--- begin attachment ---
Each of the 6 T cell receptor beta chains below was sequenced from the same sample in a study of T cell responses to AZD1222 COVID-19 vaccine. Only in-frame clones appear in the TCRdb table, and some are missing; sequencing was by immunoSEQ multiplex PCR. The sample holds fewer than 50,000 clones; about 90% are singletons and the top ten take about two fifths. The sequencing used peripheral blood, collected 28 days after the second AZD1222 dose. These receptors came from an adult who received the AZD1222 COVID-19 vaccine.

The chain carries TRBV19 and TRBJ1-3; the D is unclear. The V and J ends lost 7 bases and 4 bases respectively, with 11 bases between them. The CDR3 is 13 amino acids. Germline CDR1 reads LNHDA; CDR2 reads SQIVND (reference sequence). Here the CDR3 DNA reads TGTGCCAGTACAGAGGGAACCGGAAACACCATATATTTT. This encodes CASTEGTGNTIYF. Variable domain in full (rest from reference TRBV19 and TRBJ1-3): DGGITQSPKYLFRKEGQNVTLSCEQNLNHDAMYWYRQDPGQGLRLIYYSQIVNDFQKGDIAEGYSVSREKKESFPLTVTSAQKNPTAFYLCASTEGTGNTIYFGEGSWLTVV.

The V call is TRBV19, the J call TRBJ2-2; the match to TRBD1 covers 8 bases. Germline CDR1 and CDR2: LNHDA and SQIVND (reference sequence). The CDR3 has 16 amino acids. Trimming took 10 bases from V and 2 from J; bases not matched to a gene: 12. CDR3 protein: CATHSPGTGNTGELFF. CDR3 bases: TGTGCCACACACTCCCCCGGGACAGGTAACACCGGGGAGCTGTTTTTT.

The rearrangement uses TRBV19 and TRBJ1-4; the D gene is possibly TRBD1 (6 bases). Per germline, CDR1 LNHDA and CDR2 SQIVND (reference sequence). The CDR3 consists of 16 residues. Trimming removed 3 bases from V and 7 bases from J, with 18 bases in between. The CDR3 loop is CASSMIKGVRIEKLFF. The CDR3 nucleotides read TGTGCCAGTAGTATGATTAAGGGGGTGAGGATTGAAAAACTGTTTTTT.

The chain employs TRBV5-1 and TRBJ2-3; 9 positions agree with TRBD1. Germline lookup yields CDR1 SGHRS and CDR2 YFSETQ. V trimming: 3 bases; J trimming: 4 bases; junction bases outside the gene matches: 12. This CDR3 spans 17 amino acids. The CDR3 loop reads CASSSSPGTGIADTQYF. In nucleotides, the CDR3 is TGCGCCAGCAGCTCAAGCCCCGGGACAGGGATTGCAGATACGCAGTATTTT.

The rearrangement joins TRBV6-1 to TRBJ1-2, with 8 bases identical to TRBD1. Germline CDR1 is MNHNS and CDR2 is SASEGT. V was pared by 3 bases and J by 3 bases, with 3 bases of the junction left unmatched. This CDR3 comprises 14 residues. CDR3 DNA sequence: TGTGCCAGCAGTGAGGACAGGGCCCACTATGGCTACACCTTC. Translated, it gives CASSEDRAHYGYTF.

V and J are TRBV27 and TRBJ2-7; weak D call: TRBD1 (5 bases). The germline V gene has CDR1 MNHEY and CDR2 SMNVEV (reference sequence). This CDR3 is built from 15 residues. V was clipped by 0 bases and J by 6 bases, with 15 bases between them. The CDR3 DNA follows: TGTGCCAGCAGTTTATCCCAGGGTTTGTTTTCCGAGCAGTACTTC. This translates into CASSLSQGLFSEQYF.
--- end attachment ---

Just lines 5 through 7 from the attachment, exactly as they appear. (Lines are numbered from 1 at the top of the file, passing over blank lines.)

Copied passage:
The chain employs TRBV5-1 and TRBJ2-3; 9 positions agree with TRBD1. Germline lookup yields CDR1 SGHRS and CDR2 YFSETQ. V trimming: 3 bases; J trimming: 4 bases; junction bases outside the gene matches: 12. This CDR3 spans 17 amino acids. The CDR3 loop reads CASSSSPGTGIADTQYF. In nucleotides, the CDR3 is TGCGCCAGCAGCTCAAGCCCCGGGACAGGGATTGCAGATACGCAGTATTTT.

The rearrangement joins TRBV6-1 to TRBJ1-2, with 8 bases identical to TRBD1. Germline CDR1 is MNHNS and CDR2 is SASEGT. V was pared by 3 bases and J by 3 bases, with 3 bases of the junction left unmatched. This CDR3 comprises 14 residues. CDR3 DNA sequence: TGTGCCAGCAGTGAGGACAGGGCCCACTATGGCTACACCTTC. Translated, it gives CASSEDRAHYGYTF.

V and J are TRBV27 and TRBJ2-7; weak D call: TRBD1 (5 bases). The germline V gene has CDR1 MNHEY and CDR2 SMNVEV (reference sequence). This CDR3 is built from 15 residues. V was clipped by 0 bases and J by 6 bases, with 15 bases between them. The CDR3 DNA follows: TGTGCCAGCAGTTTATCCCAGGGTTTGTTTTCCGAGCAGTACTTC. This translates into CASSLSQGLFSEQYF.